Seattle is blessed with two “alternative” newspapers. The Weekly was established sometime in the mid-70s and for a long time was the rich-hip-elitist’s paper. Where the dailies were writing about Dennys restaurants and barbershop quartets, the Weekly reviewed the top-of-the-line eateries, and took strong stands on the local arts scene, etc. Businesses in the 80s started skewing their offerings to the “Weekly demographic”, boomers who were just then coming into significant disposable income.
In the 90s, The Stranger came on the scene with an edgier, sassier flavor aimed largely at Gen-X and -Y, people who went to clubs and in general stayed up past 10. It is the flagship paper, for instance, for Dan Savage’s “Savage Love” column, and he has been the paper’s editor for the past few years as well. What the Weekly probably didn’t bargain on, I believe, is that boomers, suffering an image crisis as they aged, began posing as Stranger-bait. I know we do.
This started to bring the Stranger closer to the wheelhouse of the Weekly’s advertiser base, and their comparative circulations approach equivalence. Whether as a result of this competitive pressure or not, the local publisher of The Weekly sold out to the Village Voice several years ago.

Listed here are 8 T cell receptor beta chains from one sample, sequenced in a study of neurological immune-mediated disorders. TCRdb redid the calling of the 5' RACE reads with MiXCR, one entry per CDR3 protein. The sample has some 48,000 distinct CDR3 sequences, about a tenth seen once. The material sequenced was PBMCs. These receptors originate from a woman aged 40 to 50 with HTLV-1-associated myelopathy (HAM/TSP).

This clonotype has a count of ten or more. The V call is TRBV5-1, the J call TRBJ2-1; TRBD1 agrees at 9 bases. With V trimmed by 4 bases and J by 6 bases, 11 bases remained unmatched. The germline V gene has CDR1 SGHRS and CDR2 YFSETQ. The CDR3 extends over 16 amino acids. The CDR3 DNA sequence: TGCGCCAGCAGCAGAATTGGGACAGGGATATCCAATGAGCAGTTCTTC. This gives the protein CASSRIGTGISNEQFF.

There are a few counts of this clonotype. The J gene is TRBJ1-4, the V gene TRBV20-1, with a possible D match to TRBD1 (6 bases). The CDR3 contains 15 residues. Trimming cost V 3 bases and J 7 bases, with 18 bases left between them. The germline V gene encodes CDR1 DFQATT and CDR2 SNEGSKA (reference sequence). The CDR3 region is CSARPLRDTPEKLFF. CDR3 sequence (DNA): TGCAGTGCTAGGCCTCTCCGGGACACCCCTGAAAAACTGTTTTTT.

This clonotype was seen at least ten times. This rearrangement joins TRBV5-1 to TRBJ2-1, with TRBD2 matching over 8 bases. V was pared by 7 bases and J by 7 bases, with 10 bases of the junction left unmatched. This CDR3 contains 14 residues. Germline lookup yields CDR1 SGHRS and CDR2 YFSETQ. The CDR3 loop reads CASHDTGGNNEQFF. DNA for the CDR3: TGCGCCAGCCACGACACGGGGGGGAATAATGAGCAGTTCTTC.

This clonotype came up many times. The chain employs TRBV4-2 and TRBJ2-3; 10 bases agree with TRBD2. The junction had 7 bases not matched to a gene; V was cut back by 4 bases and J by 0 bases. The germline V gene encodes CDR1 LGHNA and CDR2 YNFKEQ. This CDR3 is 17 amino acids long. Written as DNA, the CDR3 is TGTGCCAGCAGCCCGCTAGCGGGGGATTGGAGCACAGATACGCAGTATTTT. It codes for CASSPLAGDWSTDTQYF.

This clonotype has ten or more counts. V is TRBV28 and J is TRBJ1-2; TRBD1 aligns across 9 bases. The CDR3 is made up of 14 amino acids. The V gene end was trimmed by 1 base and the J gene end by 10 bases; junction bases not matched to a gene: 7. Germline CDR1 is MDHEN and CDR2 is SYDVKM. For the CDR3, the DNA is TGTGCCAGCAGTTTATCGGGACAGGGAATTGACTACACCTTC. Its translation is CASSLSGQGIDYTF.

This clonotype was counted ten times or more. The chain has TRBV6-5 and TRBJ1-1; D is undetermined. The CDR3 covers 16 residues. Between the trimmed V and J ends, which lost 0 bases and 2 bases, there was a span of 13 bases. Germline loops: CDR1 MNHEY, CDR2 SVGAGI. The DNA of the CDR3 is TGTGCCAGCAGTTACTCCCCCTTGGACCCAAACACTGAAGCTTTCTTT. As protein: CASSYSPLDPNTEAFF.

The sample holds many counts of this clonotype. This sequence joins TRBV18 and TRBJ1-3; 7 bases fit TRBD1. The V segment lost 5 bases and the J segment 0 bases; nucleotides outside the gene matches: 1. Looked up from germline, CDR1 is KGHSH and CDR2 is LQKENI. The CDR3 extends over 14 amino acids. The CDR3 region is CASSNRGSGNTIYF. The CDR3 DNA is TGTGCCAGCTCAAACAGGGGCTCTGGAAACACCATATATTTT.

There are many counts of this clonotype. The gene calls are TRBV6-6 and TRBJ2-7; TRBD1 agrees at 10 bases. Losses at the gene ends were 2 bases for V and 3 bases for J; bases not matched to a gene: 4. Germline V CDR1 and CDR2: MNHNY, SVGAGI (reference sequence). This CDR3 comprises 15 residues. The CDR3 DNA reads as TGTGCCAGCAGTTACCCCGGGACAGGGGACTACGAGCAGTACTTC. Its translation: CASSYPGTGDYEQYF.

This week, after apparently arduous and delectable research involving several staff members and a couple hundred restaurants, The Weekly brought out a “dining guide” issue. The Stranger must have a mole on the Weekly staff, because it was able to hit the street, the same day, with a “Restroom Guide” parodying the Dining issue, reviewing the city’s most picturesque rest rooms, with a cover photo closely mimmicking the Weekly’s. Had the Weekly issue been titled “Restaurant Guide”, the effect would have been that much more apt. I detected no crossover on the two lists - that is, The Stranger didn’t review any restroom of a restaurant that The Weekly reviewed. That may have provided a prima facie test of the veracity of the restaurant reviews. They need me on staff.
The Stranger did, however, provide a review of the restroom at The Weekly:
As a cultural space in the life of this city, it is a great restroom, as many current and former Seattle Weekly employees can attest, to go into and cry after being senselessly mauled by the interests of a corporation (a corporation that, by the way, has made huge contributions to George W. Bush’s relection campaign). Finally, it is also a great restroom to emerge from having resolved to send an e-mail from your Hotmail account to the editor of the other, better-written weekly newspaper in town begging for work…
While The Stranger had its fun, obviously, The Weekly gets the lasting laugh: The Weekly’s dining guide is larded with food and beverage industry advertising, while the restroom guide features ads from Pabst and a tattoo shop called Slave To The Needle.
Still, ya gotta love it.